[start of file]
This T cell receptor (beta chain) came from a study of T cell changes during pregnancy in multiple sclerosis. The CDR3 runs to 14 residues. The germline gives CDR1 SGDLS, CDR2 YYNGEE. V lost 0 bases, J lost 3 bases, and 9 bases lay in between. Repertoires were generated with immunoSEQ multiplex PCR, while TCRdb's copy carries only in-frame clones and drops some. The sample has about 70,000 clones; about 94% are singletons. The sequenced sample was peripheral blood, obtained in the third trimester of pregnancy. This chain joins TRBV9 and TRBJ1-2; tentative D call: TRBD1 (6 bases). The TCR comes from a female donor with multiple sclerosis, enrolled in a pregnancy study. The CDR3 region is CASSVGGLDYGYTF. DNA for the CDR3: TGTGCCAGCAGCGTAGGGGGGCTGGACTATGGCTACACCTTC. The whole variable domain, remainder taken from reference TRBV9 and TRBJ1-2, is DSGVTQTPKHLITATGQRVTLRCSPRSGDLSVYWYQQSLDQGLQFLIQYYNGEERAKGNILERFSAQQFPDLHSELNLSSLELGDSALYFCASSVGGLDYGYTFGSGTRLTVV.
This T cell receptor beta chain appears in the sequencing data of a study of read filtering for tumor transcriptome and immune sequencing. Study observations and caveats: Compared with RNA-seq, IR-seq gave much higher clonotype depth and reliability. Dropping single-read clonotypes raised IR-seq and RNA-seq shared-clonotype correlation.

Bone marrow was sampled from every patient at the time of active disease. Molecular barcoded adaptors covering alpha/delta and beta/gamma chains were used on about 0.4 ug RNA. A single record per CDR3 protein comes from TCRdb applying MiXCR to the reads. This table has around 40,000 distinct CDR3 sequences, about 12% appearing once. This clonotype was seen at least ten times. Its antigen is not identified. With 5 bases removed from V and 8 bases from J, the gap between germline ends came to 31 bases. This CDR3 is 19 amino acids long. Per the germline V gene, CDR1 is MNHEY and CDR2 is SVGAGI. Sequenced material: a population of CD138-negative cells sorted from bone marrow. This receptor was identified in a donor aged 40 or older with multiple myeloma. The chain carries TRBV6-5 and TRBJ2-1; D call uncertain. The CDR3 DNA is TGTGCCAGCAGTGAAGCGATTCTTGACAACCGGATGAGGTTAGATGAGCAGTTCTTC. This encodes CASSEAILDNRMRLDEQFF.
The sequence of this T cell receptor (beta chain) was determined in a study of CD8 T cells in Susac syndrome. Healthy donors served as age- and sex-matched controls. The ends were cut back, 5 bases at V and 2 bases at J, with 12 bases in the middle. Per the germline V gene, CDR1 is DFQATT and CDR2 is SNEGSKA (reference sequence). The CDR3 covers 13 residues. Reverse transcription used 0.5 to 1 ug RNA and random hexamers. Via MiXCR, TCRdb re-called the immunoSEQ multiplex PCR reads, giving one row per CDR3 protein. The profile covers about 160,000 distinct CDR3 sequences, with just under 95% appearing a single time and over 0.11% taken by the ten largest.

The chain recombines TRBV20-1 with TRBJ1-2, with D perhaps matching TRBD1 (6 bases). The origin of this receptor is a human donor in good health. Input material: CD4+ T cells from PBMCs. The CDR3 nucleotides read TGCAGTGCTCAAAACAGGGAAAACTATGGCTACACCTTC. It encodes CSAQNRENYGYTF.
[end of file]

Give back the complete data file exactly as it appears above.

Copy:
This T cell receptor (beta chain) came from a study of T cell changes during pregnancy in multiple sclerosis. The CDR3 runs to 14 residues. The germline gives CDR1 SGDLS, CDR2 YYNGEE. V lost 0 bases, J lost 3 bases, and 9 bases lay in between. Repertoires were generated with immunoSEQ multiplex PCR, while TCRdb's copy carries only in-frame clones and drops some. The sample has about 70,000 clones; about 94% are singletons. The sequenced sample was peripheral blood, obtained in the third trimester of pregnancy. This chain joins TRBV9 and TRBJ1-2; tentative D call: TRBD1 (6 bases). The TCR comes from a female donor with multiple sclerosis, enrolled in a pregnancy study. The CDR3 region is CASSVGGLDYGYTF. DNA for the CDR3: TGTGCCAGCAGCGTAGGGGGGCTGGACTATGGCTACACCTTC. The whole variable domain, remainder taken from reference TRBV9 and TRBJ1-2, is DSGVTQTPKHLITATGQRVTLRCSPRSGDLSVYWYQQSLDQGLQFLIQYYNGEERAKGNILERFSAQQFPDLHSELNLSSLELGDSALYFCASSVGGLDYGYTFGSGTRLTVV.
This T cell receptor beta chain appears in the sequencing data of a study of read filtering for tumor transcriptome and immune sequencing. Study observations and caveats: Compared with RNA-seq, IR-seq gave much higher clonotype depth and reliability. Dropping single-read clonotypes raised IR-seq and RNA-seq shared-clonotype correlation.

Bone marrow was sampled from every patient at the time of active disease. Molecular barcoded adaptors covering alpha/delta and beta/gamma chains were used on about 0.4 ug RNA. A single record per CDR3 protein comes from TCRdb applying MiXCR to the reads. This table has around 40,000 distinct CDR3 sequences, about 12% appearing once. This clonotype was seen at least ten times. Its antigen is not identified. With 5 bases removed from V and 8 bases from J, the gap between germline ends came to 31 bases. This CDR3 is 19 amino acids long. Per the germline V gene, CDR1 is MNHEY and CDR2 is SVGAGI. Sequenced material: a population of CD138-negative cells sorted from bone marrow. This receptor was identified in a donor aged 40 or older with multiple myeloma. The chain carries TRBV6-5 and TRBJ2-1; D call uncertain. The CDR3 DNA is TGTGCCAGCAGTGAAGCGATTCTTGACAACCGGATGAGGTTAGATGAGCAGTTCTTC. This encodes CASSEAILDNRMRLDEQFF.
The sequence of this T cell receptor (beta chain) was determined in a study of CD8 T cells in Susac syndrome. Healthy donors served as age- and sex-matched controls. The ends were cut back, 5 bases at V and 2 bases at J, with 12 bases in the middle. Per the germline V gene, CDR1 is DFQATT and CDR2 is SNEGSKA (reference sequence). The CDR3 covers 13 residues. Reverse transcription used 0.5 to 1 ug RNA and random hexamers. Via MiXCR, TCRdb re-called the immunoSEQ multiplex PCR reads, giving one row per CDR3 protein. The profile covers about 160,000 distinct CDR3 sequences, with just under 95% appearing a single time and over 0.11% taken by the ten largest.

The chain recombines TRBV20-1 with TRBJ1-2, with D perhaps matching TRBD1 (6 bases). The origin of this receptor is a human donor in good health. Input material: CD4+ T cells from PBMCs. The CDR3 nucleotides read TGCAGTGCTCAAAACAGGGAAAACTATGGCTACACCTTC. It encodes CSAQNRENYGYTF.